Key Moments In Time: Lasker’s Last Stand

Key Moments In Time: Lasker’s Last Stand

IM Silman
Dec 1, 2016, 12:00 AM |
22 | Other

Most of us know that the legendary Emanuel Lasker was a philosopher and a world class mathematician — he earned his doctorate in math in 1902 and published a theorem which, even today, is critically important for the ins and outs of algebra and algebra geometry (you can look up “zeros of simultaneous polynomials,” but your head might explode if you do). 

We also know (of course), that Lasker took the world chess championship from Wilhelm Steinitz in 1894 and kept it until 1921, when, at the age of 52, he succumbed to the much younger Capablanca. 

Lasker via Wikipedia. 

Looking at his tournament and match records, one might think that it was all clear sailing for Lasker. But there was one moment when that 27-year reign (a record that will almost certainly never be broken) was in serious jeopardy. His opponent was the extremely strong Austrian player, Carl Schlechter.

Schlechter was born in 1874, and it was clear that he was a solid master in the 1890s (a tie match against David Janowski, another tied match against Simon Alapin), and a world class grandmaster from 1900 onwards (he showed the world that he was the real deal when he crushed Janowski in 1899 with a score of six wins, one loss, and three draws).

Though Schlechter, a very kind gentleman, was a great player, he wasn’t very exciting. In fact, he was known as a draw master.

Schlechter via Wikipedia. 

Since the world champion has to (now and then) accept challenges, Lasker decided to give Schlechter a shot at the title. I’m sure Lasker wasn’t worried since their record was three wins for Lasker and one win for Schlechter (with a few draws). However, Lasker wisely arranged the match to be a battle of 30 games, which would pretty much toss luck out the window. 

Unfortunately, nobody believed that Schlechter had a chance, so funding fell through and Lasker had to accept a 10-game match instead of the desired 30.

The first four games were drawn. The fifth game, though, turned the chess world on its head!

In game six Lasker had a superior position, but Schlechter did what he does best — he defended and managed to draw.

Game seven saw Lasker, playing Black, emerging from the opening with an edge. Schlechter desperately sacrificed a bishop in a multi-piece endgame. Lasker missed the best continuation, Schlechter brilliantly offered a rook (which couldn’t be taken), Black still had an advantage, Lasker botched it and was even a bit worse, then Lasker was a bit better, and when the smoke cleared Schlechter had escaped with another draw.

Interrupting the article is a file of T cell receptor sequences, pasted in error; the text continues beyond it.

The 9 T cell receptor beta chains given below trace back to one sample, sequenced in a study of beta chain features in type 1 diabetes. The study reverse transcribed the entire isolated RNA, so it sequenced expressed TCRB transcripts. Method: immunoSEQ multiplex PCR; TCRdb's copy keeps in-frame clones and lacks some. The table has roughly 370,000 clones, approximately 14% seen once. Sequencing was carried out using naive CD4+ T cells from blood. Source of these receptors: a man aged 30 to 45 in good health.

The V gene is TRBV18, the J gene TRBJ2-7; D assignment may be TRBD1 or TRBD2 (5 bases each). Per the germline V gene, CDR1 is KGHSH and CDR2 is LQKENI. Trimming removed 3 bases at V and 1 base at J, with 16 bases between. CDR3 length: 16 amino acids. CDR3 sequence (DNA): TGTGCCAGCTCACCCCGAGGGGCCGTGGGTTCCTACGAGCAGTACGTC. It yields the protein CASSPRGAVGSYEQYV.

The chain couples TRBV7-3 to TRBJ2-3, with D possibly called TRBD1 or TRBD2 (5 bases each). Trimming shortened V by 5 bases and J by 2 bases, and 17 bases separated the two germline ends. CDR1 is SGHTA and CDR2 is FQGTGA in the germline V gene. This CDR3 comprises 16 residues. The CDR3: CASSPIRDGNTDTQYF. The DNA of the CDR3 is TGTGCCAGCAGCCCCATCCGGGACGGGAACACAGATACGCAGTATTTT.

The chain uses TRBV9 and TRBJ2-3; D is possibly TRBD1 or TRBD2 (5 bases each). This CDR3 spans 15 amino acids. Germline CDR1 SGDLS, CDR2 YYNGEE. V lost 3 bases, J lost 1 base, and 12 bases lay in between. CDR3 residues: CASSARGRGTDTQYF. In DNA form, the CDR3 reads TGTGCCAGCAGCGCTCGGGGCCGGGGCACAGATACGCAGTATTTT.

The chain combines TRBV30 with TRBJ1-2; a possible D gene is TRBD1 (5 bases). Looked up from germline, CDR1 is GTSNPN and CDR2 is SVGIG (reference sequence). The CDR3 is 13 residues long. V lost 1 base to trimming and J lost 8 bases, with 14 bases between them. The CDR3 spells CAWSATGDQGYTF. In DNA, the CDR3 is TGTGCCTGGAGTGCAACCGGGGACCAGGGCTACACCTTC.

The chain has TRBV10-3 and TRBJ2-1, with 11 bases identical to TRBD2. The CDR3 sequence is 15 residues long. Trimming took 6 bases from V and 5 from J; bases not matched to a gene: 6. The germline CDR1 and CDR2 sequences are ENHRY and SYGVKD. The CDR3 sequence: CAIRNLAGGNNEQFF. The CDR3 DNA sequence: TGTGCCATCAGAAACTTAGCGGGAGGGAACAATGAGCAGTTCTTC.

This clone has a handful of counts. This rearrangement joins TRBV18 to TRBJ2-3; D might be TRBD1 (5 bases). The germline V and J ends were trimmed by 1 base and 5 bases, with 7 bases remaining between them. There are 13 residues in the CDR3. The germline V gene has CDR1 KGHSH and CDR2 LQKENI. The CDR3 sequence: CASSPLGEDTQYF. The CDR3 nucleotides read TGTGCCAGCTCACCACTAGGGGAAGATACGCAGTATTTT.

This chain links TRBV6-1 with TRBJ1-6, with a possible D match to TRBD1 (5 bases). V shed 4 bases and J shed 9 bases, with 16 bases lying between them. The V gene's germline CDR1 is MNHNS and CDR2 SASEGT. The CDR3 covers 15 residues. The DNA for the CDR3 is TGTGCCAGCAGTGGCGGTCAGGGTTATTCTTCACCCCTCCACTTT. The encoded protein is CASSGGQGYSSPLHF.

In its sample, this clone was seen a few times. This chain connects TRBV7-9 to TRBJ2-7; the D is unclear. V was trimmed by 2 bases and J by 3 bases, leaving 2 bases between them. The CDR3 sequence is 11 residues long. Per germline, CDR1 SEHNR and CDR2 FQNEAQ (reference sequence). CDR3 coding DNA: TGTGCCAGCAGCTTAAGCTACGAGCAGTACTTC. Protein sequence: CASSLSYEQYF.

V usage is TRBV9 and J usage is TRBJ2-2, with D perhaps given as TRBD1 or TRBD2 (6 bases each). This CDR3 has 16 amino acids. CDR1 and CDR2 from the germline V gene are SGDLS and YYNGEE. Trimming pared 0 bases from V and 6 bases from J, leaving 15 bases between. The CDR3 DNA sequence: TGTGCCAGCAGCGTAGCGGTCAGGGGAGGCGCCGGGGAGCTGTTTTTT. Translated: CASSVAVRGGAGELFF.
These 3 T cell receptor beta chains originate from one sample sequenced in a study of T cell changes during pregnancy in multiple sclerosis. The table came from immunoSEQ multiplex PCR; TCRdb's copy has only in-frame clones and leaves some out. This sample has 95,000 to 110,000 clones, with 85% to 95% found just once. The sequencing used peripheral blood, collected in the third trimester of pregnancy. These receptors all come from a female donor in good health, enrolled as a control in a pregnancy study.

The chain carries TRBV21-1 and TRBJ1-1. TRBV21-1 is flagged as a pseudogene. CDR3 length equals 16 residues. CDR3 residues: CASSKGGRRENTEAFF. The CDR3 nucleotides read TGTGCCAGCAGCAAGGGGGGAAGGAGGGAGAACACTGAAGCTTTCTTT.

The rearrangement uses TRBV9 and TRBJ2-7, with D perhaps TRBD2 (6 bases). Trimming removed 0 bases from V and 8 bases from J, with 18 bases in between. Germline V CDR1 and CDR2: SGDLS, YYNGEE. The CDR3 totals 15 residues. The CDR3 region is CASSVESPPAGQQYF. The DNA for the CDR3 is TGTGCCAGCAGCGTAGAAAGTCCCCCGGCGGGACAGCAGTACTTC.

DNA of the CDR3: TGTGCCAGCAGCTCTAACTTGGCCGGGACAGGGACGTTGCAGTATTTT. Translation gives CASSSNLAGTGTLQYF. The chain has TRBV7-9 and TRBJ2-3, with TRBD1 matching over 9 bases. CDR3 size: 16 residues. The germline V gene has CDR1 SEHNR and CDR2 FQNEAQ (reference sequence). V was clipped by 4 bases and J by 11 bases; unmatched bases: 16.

I don’t know why, but this Schlechter was anything but dull. It seems that he went into this match with a do-or-die mentality. I think Lasker was stunned, and it took him a while to realize that his opponent wanted buckets and buckets of blood.

Game eight was also a battle, but it too ended in a draw.

Game nine was another Sicilian (1.e4 c5 2.Nf3 Nc6 3.d4 cxd4 4.Nxd4 Nf6 5.Nc3 e5 6.Nb3 Bb4 7.Bd3 d5) and another advantage for Lasker (who was playing Black). However, the “drawing master” continued to play like a man who just ate 20 pounds of sugar, and he went after Lasker with all his might. Lasker didn’t break, though, and he tried everything possible to win. However, a draw was agreed on move 65.

And now Lasker had to face the fact that he might lose his title. Many historians think that Schlechter had to win by two points to take the world championship. However, I don’t believe it. I think that Schlechter felt that his win in game five was pure luck and, since he didn’t want to win the title in such a “shameful way“ (most players, even in those days, would not think like that, but Schlechter would), he decided to go all out to win so he could take the championship in a honorable manner.

My view that the “two-point advantage“ is rubbish seems to be proved by a letter Lasker wrote to the New York Evening Post two days before the final game: “The match with Schlechter is nearing its end and it appears probably that for the first time in my life I shall be the loser. If that should happen, a good man will have won the world championship.”

And so the 10th and final game was played, with Schlechter wanting to win “honestly” and Lasker having to win to save his title. Both players were exhausted, stressed, but completely ready to fight to the last pawn.

Lasker retained his title by the skin of his teeth!

They played two more times (both games were played in 1918). Lasker won one and drew the other. Unfortunately, Schlechter died on December 27, 1918. At that time food was hard to come by due to the World War. Poor Schlechter had no food to eat and no coal to heat his house. He starved to death, too proud to ask for help.

If you want to know more about Emanuel Lasker, please check out my four-part study of Lasker's life and games.

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